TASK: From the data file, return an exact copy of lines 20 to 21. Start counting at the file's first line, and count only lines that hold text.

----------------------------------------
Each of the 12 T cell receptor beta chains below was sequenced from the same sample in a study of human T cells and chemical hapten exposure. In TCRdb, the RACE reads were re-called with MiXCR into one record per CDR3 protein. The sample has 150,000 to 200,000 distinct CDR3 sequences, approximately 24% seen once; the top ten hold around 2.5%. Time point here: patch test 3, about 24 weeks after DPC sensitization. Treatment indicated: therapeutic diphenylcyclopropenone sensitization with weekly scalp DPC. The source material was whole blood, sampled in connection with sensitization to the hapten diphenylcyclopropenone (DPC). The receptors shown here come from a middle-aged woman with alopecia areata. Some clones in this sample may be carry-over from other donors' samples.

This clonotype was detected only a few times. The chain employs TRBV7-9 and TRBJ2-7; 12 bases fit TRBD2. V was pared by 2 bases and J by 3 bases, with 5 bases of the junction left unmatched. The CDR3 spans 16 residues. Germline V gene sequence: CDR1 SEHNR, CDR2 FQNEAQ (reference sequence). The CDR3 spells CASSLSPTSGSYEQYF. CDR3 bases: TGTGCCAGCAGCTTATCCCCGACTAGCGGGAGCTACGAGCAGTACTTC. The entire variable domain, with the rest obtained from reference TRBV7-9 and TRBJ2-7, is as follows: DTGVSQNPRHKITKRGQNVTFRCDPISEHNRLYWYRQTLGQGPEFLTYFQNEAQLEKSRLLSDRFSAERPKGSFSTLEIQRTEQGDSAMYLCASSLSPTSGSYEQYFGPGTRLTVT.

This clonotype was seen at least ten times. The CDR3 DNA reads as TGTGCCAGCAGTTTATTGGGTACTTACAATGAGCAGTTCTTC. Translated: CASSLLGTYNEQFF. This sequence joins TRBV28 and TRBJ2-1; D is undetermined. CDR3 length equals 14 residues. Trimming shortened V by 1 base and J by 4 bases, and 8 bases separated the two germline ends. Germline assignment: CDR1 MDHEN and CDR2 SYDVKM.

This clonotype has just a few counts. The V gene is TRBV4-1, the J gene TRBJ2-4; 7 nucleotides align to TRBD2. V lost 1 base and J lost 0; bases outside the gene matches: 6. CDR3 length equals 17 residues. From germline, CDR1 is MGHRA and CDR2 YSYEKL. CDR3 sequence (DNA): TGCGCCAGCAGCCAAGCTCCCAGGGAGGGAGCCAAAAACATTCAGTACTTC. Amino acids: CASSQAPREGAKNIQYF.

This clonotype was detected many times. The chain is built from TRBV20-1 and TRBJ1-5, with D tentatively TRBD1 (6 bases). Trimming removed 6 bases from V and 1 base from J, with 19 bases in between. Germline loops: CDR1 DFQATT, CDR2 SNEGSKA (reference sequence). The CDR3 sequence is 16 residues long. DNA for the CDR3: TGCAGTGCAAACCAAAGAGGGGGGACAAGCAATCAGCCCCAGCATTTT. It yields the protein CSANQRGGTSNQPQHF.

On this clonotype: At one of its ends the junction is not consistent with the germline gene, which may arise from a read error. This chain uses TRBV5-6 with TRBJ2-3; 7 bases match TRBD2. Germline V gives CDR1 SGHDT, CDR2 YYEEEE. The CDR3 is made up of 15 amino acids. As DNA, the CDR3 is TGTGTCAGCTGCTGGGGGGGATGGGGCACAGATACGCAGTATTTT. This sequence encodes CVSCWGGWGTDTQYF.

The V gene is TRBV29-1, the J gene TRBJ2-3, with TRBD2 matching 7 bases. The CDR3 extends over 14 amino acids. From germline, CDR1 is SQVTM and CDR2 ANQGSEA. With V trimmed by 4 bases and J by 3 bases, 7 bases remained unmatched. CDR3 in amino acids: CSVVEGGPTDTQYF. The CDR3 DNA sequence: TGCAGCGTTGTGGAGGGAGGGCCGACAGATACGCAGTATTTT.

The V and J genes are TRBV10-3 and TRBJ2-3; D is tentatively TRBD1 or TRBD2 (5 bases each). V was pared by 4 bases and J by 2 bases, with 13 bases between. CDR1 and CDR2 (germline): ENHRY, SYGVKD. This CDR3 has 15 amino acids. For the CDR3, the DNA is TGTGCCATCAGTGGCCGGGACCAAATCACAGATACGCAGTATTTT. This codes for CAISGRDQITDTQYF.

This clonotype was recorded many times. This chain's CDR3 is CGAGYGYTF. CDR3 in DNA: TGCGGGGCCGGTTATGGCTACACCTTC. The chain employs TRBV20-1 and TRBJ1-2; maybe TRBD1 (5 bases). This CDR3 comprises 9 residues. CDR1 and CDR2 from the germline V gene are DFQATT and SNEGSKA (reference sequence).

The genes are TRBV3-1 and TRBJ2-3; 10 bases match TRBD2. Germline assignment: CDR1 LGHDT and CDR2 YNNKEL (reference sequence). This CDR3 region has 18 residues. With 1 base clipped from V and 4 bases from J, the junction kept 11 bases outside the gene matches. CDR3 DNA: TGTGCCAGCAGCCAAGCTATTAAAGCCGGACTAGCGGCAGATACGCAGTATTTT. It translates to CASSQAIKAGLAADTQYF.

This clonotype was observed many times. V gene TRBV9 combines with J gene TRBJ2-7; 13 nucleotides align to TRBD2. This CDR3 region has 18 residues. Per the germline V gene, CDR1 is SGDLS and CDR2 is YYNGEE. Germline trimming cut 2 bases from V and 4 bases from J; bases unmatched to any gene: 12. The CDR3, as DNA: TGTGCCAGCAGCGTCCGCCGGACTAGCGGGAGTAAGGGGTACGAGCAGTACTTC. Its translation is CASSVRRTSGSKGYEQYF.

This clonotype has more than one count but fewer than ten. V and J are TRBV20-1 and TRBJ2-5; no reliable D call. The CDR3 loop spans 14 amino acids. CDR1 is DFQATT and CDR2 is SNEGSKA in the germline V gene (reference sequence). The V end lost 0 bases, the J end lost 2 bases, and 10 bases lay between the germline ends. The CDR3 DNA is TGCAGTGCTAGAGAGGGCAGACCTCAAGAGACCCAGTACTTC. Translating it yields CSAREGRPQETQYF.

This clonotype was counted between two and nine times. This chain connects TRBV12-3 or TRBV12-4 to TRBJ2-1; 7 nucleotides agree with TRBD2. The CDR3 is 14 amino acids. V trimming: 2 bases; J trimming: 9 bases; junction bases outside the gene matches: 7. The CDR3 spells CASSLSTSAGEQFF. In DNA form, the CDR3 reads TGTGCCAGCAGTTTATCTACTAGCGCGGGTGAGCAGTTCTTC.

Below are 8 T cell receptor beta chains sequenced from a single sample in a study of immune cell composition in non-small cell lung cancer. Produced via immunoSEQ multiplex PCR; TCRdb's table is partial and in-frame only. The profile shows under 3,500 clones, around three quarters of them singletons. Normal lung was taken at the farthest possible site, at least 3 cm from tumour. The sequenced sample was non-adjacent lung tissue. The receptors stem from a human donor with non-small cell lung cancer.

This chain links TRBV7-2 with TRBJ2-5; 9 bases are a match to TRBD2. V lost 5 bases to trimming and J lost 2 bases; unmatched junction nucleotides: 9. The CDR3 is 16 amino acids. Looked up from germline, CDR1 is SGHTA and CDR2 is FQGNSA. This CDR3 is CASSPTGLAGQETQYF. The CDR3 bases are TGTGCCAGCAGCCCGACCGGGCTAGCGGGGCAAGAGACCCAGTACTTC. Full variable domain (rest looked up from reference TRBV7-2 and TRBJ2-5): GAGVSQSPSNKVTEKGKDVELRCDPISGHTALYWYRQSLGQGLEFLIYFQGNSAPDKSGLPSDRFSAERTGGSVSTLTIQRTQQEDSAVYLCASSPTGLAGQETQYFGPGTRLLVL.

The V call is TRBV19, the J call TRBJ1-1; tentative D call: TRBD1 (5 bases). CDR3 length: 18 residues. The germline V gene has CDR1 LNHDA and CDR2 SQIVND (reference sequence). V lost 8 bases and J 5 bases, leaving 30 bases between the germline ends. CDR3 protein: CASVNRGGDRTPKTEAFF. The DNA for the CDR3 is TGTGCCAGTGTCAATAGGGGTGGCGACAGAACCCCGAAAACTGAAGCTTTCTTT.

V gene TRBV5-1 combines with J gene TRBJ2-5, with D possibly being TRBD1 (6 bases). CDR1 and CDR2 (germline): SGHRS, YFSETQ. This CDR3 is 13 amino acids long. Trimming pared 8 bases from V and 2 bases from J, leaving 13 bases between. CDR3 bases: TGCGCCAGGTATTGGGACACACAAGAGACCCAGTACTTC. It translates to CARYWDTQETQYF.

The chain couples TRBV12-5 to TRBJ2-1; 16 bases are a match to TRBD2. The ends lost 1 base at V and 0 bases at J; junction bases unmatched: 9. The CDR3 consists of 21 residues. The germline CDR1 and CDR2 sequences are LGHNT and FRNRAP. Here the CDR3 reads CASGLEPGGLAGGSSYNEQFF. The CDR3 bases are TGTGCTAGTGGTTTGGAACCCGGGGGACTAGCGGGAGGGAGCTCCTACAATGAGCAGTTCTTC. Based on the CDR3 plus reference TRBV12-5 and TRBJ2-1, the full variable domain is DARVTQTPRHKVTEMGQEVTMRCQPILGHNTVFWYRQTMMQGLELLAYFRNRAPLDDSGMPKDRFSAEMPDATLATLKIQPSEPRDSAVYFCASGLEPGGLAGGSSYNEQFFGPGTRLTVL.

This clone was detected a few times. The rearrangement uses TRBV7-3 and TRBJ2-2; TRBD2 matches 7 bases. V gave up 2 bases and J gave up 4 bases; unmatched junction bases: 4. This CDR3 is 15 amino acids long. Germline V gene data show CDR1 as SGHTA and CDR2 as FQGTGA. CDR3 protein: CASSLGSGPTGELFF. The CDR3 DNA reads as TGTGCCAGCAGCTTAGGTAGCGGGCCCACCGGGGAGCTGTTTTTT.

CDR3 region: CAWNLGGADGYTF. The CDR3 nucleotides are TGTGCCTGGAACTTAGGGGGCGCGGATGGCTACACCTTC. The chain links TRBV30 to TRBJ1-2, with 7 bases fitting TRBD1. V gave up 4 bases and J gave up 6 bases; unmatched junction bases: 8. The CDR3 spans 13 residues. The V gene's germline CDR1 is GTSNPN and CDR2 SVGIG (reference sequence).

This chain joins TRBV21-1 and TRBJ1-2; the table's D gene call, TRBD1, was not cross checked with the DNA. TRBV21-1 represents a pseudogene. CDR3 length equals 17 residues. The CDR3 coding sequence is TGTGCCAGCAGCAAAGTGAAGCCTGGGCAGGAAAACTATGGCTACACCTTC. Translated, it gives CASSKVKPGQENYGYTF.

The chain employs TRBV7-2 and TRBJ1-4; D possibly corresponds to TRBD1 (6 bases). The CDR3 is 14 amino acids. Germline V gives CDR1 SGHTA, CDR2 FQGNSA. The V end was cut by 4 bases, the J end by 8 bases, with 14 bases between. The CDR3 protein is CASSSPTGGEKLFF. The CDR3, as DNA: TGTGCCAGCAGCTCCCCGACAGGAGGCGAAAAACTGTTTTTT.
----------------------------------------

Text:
CDR3 region: CAWNLGGADGYTF. The CDR3 nucleotides are TGTGCCTGGAACTTAGGGGGCGCGGATGGCTACACCTTC. The chain links TRBV30 to TRBJ1-2, with 7 bases fitting TRBD1. V gave up 4 bases and J gave up 6 bases; unmatched junction bases: 8. The CDR3 spans 13 residues. The V gene's germline CDR1 is GTSNPN and CDR2 SVGIG (reference sequence).

This chain joins TRBV21-1 and TRBJ1-2; the table's D gene call, TRBD1, was not cross checked with the DNA. TRBV21-1 represents a pseudogene. CDR3 length equals 17 residues. The CDR3 coding sequence is TGTGCCAGCAGCAAAGTGAAGCCTGGGCAGGAAAACTATGGCTACACCTTC. Translated, it gives CASSKVKPGQENYGYTF.